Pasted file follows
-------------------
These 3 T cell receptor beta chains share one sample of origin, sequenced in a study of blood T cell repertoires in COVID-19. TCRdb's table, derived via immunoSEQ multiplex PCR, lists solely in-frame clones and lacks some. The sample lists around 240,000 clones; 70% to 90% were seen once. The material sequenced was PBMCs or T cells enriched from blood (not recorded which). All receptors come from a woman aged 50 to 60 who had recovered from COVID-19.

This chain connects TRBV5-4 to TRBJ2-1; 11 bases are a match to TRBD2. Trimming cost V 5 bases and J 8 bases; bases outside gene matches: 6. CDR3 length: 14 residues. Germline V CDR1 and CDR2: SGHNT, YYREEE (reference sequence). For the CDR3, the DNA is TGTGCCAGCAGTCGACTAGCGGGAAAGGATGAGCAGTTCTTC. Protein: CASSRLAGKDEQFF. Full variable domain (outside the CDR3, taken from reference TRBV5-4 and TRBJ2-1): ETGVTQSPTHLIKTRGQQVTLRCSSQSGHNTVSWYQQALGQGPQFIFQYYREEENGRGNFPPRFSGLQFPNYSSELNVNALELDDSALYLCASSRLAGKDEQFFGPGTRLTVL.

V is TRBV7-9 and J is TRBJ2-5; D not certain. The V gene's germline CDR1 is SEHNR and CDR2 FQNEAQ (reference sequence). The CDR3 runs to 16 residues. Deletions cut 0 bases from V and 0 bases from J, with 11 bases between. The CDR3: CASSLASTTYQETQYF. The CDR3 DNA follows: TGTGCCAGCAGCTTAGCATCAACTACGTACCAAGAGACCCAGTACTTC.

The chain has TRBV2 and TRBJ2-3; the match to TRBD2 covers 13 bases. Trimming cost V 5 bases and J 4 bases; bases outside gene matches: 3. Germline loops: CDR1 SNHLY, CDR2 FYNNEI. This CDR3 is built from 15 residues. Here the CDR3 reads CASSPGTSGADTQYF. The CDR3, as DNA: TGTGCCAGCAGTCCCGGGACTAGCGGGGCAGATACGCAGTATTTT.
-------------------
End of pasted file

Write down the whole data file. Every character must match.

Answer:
These 3 T cell receptor beta chains share one sample of origin, sequenced in a study of blood T cell repertoires in COVID-19. TCRdb's table, derived via immunoSEQ multiplex PCR, lists solely in-frame clones and lacks some. The sample lists around 240,000 clones; 70% to 90% were seen once. The material sequenced was PBMCs or T cells enriched from blood (not recorded which). All receptors come from a woman aged 50 to 60 who had recovered from COVID-19.

This chain connects TRBV5-4 to TRBJ2-1; 11 bases are a match to TRBD2. Trimming cost V 5 bases and J 8 bases; bases outside gene matches: 6. CDR3 length: 14 residues. Germline V CDR1 and CDR2: SGHNT, YYREEE (reference sequence). For the CDR3, the DNA is TGTGCCAGCAGTCGACTAGCGGGAAAGGATGAGCAGTTCTTC. Protein: CASSRLAGKDEQFF. Full variable domain (outside the CDR3, taken from reference TRBV5-4 and TRBJ2-1): ETGVTQSPTHLIKTRGQQVTLRCSSQSGHNTVSWYQQALGQGPQFIFQYYREEENGRGNFPPRFSGLQFPNYSSELNVNALELDDSALYLCASSRLAGKDEQFFGPGTRLTVL.

V is TRBV7-9 and J is TRBJ2-5; D not certain. The V gene's germline CDR1 is SEHNR and CDR2 FQNEAQ (reference sequence). The CDR3 runs to 16 residues. Deletions cut 0 bases from V and 0 bases from J, with 11 bases between. The CDR3: CASSLASTTYQETQYF. The CDR3 DNA follows: TGTGCCAGCAGCTTAGCATCAACTACGTACCAAGAGACCCAGTACTTC.

The chain has TRBV2 and TRBJ2-3; the match to TRBD2 covers 13 bases. Trimming cost V 5 bases and J 4 bases; bases outside gene matches: 3. Germline loops: CDR1 SNHLY, CDR2 FYNNEI. This CDR3 is built from 15 residues. Here the CDR3 reads CASSPGTSGADTQYF. The CDR3, as DNA: TGTGCCAGCAGTCCCGGGACTAGCGGGGCAGATACGCAGTATTTT.